How Often Should my Baby Wake Up at Night?0

I’m not trying to offer a magic number here. Newborns wake more often than infants, who wake up more often than toddlers, and so on. But in today’s video, I’ll give you an idea of how often the average baby wakes up at each stage of life, as well as some insights as to what might be causing your baby to be waking up more often than they should be.

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– Hi, I’m Dana. Welcome to this week’s video.

One of the most popular search questions is how many times should my baby be waking up in the night? And that is a tricky question to answer. And it really depends on a few different things.

Obviously, it depends on the age of your child. If we’re talking newborn baby, well, that could be once, twice, three or four times. There really is no magic number for a newborn. We know they need to eat. They need to eat around the clock, 24 hours a day. And that’s really challenging and taxing on a parent. I get it. But that is the way their little bodies are designed, and so we have to adapt for the sake of their survival.

Okay, so we all get that, that we have to have newborns eating in the night, and I would never say anything other than that. But let’s now move past that. Right, let’s move into the three to four month age range.

I would say on average, three to four month old babies are waking about once, maybe twice a night for food. So if your baby’s waking more than that, you might wanna check out what else could be going on. And the biggest thing that’s usually going on that’s causing more wake-ups is a prop dependency.

So that would mean that your baby is being rocked to sleep or to fed to sleep, and that is why she’s having frequent nighttime wake-ups. Some of that is probably food-related, absolutely, but some of it’s not. Some of it is prop-related. So she has a naturally occurring wake-up in the night, because waking it the night is normal and common, but because she’s dependent on your rocking or your feeding or whatever it is, she’s going to need your help. She can’t do this on her own.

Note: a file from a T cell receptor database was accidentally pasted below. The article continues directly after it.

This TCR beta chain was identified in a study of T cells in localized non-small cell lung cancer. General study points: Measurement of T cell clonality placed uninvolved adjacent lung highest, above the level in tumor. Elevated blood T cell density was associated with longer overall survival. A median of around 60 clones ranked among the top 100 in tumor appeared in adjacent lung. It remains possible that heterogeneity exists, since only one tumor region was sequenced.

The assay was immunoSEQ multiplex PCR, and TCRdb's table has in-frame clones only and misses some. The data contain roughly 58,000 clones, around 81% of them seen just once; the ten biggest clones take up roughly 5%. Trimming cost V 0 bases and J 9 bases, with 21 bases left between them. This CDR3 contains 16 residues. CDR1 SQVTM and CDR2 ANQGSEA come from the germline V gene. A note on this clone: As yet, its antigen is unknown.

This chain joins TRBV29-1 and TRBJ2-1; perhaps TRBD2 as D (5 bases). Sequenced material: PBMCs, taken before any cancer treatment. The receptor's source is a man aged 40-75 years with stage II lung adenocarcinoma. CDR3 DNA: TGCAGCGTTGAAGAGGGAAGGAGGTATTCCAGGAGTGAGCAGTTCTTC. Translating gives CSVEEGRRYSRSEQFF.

So, if you’re gonna feed her, okay, she’ll take it. Maybe she needed it or she didn’t need it. But often it’s just the prop that they’re waking up for, so feed me back to sleep, rock me back to sleep, do whatever you did to get me to sleep in the first place, ’cause I can’t do this myself. And that’s why you’re getting more frequent wake-ups.

Now, let’s move into the six month to 12 month age range. Now, there are some babies at the six month mark who still may need one nighttime feed, one. And that would be if there’s some health issues or if there’s any kind of weight concerns. There may be some valid reason why your six month old baby still needs a nighttime feed. If your six month old baby, though, is waking up more than once, two, five, eight times a night, then you have a prop dependency problem. And that is something that you could address.

You don’t have to yet. You could wait and see. But I would encourage you if you’re having multiple nighttime wake-ups past this point that you investigate this. You could have a look at The Sleep Sense Program. I’ll give you a clear step-by-step guide for why your baby’s not sleeping well and how we’re gonna encourage her to start developing some really good sleep skills that are all her own.

Now, if you’ve got a 12 month old and up, though, that’s having any kind of nighttime wake-up, then, again, it’s a prop dependency problem. It really shouldn’t be a food issue. Even if she doesn’t eat great during the day and you’re worried about that, I promise you, if you stop feeding in the night, she will start eating better during the day. It’s just a biological fact.

So, if you’ve got an older still waking up in the night, then you’re gonna look at your bedtime, what’s going on there, what could possibly be the prop. Once you’ve identified the prop, then, again, you would follow the steps outlined in the program for teaching her how to sleep without this prop. And the good news is she can learn it, absolutely she can. And it’s always surprising to me still, 15 years into this business, how quickly they learn it. I mean, it’s a brand new skill for a lot of kids, and within a few nights they’ve figured out how to do this.

So, that’s the great news. Thanks so much for watching today. Sleep well.

If your baby, infant or toddler is having trouble sleeping through the night, help is just a click away! The Sleep Sense Program has helped over 57,00 parents to get their kids sleeping 11-12 hours through the night AND taking long, restful naps during the day. If you’re ready to get started today – I’m looking forward to helping you!

The post How Often Should my Baby Wake Up at Night? appeared first on The Sleep Sense Program by Dana Obleman.

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